The core players did their part. Now, the job falls on the front office to surround them with the necessary pieces to help the White Sox as they enter what Hahn described as “the next phase” starting in 2020.

Madison Bumgarner, Nicholas Castellanos, Edwin Encarnacion: Want to join the party?

Those already here anxiously await the possible news to come.

“You look forward to the winter meetings when all those rumors really start to surface,” McCann said. “I’ll be pressing the refresh button quite a bit.”

He’s not alone.

Get ready to click.

It should be a busy winter.

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Remember That Guy: White Sox reliever Donn Pall

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NBC SPORTS CHICAGO

Remember That Guy: White Sox reliever Donn Pall

Donn Pall was in the Comiskey Park stands for Disco Demolition. Less than ten years later, the life-long White Sox fan was on the mound, pitching at Comiskey.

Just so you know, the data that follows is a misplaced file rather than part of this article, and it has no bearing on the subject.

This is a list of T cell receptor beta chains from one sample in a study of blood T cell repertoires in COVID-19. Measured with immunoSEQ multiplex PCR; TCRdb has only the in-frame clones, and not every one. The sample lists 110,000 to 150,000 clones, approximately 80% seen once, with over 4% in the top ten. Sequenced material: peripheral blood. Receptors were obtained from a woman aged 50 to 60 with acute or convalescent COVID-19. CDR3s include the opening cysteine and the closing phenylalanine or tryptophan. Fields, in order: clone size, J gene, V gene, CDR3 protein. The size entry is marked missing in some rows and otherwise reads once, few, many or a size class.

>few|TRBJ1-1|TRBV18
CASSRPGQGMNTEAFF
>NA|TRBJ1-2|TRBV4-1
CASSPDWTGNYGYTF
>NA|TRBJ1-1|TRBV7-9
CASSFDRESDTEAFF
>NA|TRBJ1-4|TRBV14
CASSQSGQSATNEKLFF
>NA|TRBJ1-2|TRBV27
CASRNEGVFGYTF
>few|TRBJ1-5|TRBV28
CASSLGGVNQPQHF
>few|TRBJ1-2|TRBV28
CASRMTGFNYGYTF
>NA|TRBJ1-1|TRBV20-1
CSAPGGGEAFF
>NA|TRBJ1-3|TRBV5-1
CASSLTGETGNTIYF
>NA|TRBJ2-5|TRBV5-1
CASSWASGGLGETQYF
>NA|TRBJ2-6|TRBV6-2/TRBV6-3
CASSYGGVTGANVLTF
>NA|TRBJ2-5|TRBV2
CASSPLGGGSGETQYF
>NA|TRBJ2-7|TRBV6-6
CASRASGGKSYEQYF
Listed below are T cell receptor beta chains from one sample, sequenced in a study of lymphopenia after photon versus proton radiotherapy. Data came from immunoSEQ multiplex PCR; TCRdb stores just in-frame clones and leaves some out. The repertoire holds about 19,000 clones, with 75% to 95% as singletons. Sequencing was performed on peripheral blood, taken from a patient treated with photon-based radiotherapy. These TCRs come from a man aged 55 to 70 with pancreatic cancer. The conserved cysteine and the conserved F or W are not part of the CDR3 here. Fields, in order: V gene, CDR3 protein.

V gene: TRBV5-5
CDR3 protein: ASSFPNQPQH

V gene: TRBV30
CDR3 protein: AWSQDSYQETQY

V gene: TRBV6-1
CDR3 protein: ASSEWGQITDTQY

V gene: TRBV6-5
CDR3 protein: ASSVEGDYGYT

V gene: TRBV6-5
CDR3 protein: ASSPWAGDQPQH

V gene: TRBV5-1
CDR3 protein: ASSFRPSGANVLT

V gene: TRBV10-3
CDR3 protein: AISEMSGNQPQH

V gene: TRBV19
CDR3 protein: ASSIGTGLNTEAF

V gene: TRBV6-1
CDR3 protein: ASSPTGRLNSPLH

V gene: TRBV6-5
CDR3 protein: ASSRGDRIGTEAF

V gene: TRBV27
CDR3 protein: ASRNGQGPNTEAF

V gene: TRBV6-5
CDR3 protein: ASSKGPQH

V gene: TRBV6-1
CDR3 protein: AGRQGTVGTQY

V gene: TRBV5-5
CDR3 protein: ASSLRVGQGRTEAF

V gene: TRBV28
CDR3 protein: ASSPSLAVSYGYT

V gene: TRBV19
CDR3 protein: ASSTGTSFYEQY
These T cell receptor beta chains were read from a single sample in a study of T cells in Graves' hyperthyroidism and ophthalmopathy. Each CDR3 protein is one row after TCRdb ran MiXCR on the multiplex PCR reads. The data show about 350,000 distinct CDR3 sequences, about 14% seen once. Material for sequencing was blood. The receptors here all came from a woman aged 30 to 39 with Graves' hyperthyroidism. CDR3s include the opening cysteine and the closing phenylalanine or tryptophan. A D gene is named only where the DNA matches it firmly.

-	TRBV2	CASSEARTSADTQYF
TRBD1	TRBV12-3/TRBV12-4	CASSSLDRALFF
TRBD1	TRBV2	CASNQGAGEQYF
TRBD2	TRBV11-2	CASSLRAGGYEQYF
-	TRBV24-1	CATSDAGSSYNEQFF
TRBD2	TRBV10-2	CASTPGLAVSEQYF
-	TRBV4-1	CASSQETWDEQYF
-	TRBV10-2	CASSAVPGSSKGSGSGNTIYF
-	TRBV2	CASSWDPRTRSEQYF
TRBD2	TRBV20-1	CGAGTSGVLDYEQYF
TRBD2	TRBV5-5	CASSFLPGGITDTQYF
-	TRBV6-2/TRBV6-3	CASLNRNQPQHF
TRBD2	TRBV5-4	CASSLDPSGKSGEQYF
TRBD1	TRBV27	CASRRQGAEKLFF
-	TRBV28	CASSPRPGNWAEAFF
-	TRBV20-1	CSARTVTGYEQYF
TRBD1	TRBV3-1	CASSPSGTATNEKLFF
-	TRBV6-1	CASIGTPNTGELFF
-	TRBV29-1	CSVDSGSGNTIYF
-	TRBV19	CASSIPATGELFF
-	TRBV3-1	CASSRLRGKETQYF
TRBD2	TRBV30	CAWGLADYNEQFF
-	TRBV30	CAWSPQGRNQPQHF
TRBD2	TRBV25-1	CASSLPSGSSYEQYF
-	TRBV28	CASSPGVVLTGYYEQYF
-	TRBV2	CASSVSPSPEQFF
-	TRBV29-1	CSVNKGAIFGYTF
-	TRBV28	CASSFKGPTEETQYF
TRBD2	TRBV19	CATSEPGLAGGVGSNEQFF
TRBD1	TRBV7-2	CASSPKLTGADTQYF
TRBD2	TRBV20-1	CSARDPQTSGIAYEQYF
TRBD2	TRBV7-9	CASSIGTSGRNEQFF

Against all odds, “The Pope” lived his dream. Remember that guy?

Donn Steven Pall was born Jan. 11, 1962 in Chicago. He pitched at Evergreen Park High School, roughly 20 minutes south of Comiskey. He didn’t make the all-conference team in high school, and he was cut as a freshman walk-on at the University of Illinois (he enrolled as a math and computer science major), but didn’t give up. He made the team as a sophomore and went 5-12 over his next two seasons at U of I.

As a senior, Pall figured things out and started to draw some attention, going 13-1 (he started 13-0). He was drafted in the 23rd round of the 1985 MLB draft, by his hometown White Sox, no less. It was a dream come true.

Pall started his professional career in 1985 as a starter in rookie ball. After going 8-11 with a 4.27 ERA for Birmingham in 1987, he thrived in winter ball in Venezuela and settled into a new role as a reliever. In 1988, he used his signature pitches — a forkball and splitter — to go along with his mid-80s fastball and his slider, and blossomed into a fine reliever at Triple-A Vancouver, posting a 2.23 ERA before getting his shot in the White Sox bullpen in August.